The most challenging time in my life was during secondary school. Primary school felt so innocent in comparison, having no cares in the world, you just looked forward to going to school and playing with your friends. Having said that, I had amazing friends throughout my time in secondary school, but unfortunately, I was set in a much lower class regarding my learning. I was faced with peers who did not want to be in school and they were who made my time unbearable. I was devastated that I couldn’t be in the same class as my friends to have that confidence like I did in primary school. I felt scared to what each day would bring and I literally had to drag myself out of bed each morning to attend. Looking back, I don’t know how I managed to do that after what I went through.
I was so scared to speak up, which made me an easy target and knocked my confidence massively. No matter what I tried to do to make my time easier, I found myself getting nowhere and the bullying had a huge impact on my grades. I tried to speak to a couple of teachers, but it still felt as though this didn’t change the matter. Although looking back, I feel I didn’t say enough as my confidence was completely shattered from being bullied, I didn’t want it to get any worse than it already was. My friends outside of lesson were who kept me going.
Fifteen years on, I feel I still have confidence issues that have stemmed from my school years. A couple years ago, I decided to apply for Counselling Studies in my local college which I went on to completing levels 1, 2 & 3. Having the skills and experience from the courses, I wanted to be able to help make a difference for others that may have experienced similar challenges as me. During the course, we covered a lot of about self-awareness so it can help gain empathy to listen to another. I was learning more about myself and who I am today.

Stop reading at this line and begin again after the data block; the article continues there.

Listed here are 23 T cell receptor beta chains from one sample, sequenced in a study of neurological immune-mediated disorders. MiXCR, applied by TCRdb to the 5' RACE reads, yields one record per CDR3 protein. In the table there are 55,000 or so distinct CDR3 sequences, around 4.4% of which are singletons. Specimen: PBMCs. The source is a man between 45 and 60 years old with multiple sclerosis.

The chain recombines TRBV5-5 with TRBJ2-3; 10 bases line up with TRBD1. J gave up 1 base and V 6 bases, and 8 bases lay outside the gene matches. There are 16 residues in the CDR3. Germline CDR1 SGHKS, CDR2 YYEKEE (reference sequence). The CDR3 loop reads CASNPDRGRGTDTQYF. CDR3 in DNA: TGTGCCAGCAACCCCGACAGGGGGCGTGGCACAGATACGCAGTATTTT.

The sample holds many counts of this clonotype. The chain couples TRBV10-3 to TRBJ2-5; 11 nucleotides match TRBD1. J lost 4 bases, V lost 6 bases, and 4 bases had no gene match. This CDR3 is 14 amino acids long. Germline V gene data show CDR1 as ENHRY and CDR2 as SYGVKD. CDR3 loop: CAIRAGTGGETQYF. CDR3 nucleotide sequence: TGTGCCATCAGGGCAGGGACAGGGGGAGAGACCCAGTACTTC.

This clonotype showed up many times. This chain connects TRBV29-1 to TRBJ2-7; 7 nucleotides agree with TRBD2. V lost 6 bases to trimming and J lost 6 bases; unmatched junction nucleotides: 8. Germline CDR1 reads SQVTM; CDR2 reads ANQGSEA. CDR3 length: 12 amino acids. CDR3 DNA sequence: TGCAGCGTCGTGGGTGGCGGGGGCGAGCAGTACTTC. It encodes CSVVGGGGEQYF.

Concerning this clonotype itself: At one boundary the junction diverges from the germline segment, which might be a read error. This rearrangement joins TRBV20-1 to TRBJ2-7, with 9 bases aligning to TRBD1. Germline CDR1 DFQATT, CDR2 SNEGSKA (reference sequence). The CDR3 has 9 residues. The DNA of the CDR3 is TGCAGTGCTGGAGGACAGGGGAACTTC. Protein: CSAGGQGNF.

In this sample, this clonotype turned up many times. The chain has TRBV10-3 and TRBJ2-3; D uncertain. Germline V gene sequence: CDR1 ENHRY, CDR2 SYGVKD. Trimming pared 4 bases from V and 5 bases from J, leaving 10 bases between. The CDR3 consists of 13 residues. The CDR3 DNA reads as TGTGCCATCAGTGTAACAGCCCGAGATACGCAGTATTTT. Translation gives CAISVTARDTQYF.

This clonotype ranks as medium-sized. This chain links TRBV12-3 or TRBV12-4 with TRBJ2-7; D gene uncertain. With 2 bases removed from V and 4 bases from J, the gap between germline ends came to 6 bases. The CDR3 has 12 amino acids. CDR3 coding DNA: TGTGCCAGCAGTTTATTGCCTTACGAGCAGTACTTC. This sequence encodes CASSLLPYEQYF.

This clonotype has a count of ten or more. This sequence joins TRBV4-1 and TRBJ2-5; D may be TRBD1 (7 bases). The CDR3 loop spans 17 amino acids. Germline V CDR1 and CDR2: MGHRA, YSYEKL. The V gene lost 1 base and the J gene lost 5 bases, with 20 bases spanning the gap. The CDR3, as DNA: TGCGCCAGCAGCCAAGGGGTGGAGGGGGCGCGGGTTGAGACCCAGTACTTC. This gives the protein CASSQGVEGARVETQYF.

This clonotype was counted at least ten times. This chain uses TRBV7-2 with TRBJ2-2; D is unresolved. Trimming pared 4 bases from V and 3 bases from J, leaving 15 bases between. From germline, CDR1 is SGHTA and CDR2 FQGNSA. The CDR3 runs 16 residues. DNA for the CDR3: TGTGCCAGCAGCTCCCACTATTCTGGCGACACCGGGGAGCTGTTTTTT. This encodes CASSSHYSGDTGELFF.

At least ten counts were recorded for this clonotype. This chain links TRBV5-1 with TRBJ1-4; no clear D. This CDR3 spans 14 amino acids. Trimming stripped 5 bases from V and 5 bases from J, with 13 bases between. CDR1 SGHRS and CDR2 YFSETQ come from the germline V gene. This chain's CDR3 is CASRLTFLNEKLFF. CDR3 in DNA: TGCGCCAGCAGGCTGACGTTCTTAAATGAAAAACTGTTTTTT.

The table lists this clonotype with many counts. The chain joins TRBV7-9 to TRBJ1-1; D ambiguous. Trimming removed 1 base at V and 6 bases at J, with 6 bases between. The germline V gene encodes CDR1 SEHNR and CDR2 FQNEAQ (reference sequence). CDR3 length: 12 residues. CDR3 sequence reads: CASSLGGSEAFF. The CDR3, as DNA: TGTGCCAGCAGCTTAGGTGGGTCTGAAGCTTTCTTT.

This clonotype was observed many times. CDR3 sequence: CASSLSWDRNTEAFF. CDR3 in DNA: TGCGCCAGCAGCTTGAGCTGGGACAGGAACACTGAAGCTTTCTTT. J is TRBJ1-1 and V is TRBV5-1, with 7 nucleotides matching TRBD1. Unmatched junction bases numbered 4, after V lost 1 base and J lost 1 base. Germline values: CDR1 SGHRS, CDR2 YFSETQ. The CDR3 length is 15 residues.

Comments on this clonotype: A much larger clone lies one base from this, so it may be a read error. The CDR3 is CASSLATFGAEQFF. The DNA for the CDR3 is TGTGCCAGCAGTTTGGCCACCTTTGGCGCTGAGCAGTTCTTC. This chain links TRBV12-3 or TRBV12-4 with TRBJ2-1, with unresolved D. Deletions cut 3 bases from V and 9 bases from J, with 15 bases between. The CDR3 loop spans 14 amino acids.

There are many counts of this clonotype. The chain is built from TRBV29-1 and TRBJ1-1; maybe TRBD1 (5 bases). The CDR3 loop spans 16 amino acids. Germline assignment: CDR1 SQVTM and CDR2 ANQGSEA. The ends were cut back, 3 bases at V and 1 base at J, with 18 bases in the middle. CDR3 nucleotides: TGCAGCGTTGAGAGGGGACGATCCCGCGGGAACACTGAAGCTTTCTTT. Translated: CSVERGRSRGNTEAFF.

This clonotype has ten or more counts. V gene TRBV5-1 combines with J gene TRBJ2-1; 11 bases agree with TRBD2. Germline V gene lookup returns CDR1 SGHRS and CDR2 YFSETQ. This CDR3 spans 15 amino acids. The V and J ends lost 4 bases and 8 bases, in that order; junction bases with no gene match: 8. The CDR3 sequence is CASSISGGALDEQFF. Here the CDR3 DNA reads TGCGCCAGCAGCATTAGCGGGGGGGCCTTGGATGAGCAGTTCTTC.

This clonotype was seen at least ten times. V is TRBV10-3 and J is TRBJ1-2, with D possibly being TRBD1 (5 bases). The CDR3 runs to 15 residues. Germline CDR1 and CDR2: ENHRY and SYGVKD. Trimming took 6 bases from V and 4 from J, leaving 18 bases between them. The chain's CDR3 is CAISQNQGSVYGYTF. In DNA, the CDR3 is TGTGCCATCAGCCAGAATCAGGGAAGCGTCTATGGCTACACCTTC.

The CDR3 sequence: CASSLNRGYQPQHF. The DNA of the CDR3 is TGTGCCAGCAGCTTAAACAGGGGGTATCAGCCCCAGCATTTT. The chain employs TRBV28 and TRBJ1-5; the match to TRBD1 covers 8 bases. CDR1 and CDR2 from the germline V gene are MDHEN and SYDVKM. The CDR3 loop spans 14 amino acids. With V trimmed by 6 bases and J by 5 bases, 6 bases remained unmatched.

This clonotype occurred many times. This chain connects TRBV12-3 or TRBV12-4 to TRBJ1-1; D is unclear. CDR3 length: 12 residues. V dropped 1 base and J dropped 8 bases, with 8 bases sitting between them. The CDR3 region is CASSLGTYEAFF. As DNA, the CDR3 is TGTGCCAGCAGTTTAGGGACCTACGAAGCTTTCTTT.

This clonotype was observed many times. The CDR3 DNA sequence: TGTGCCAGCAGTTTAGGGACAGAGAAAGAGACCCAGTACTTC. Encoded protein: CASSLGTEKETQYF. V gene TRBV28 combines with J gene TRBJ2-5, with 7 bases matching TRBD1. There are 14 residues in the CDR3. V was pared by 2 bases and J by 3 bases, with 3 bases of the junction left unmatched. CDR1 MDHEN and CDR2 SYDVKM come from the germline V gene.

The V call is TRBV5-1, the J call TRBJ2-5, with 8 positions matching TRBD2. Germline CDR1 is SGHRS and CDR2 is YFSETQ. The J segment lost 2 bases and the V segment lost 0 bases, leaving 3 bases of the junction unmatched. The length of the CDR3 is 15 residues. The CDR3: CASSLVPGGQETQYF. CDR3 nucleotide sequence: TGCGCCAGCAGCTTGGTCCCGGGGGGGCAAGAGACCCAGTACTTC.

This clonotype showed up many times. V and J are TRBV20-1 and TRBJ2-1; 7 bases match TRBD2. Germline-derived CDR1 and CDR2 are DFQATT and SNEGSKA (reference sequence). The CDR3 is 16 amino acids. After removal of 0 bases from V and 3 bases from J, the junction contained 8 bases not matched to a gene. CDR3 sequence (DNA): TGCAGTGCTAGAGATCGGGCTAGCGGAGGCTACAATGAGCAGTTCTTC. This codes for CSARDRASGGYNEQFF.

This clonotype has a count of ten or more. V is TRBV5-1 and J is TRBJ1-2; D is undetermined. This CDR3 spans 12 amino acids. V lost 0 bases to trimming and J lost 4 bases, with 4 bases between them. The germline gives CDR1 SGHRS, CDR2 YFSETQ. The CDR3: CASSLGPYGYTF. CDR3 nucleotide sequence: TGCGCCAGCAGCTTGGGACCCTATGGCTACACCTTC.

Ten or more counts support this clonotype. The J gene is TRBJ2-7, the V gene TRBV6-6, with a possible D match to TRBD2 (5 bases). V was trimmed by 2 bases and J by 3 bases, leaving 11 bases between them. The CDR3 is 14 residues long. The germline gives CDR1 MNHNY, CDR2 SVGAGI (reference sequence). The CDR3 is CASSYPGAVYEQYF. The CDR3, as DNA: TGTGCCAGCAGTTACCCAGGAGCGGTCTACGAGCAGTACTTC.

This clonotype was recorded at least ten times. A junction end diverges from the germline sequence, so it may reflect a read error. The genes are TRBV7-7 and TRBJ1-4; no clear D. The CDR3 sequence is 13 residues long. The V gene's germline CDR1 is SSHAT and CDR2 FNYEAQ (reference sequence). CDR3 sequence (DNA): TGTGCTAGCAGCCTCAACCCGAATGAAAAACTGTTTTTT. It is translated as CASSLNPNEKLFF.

I was able to speak out and talk openly about the traumatic time I faced and I felt so much better to say what had been bottled up for many years.
I was too embarrassed to talk about my issues when I was younger but looking back I have learned that it is so important to talk. It doesn’t matter who it is, just find someone you feel the most comfortable to talk to. I will admit this was hard for me to adapt to, however I grew in confidence overtime and I was amazed by what a difference it can make.
I now know that I have a voice and suffering in silence is not healthy.
I may still have slight confidence issues but I am happier and more content in where I am now than I ever was. And with that, I want to continue to encourage this as much as I can for others and make an impact in at least one person’s life.
There was a very special quote that stood out for me from Heads Together – ‘Mental health matters to each and every one of us.’ This is so true. Remember you are not alone and that YOU matter, just as much as anyone else.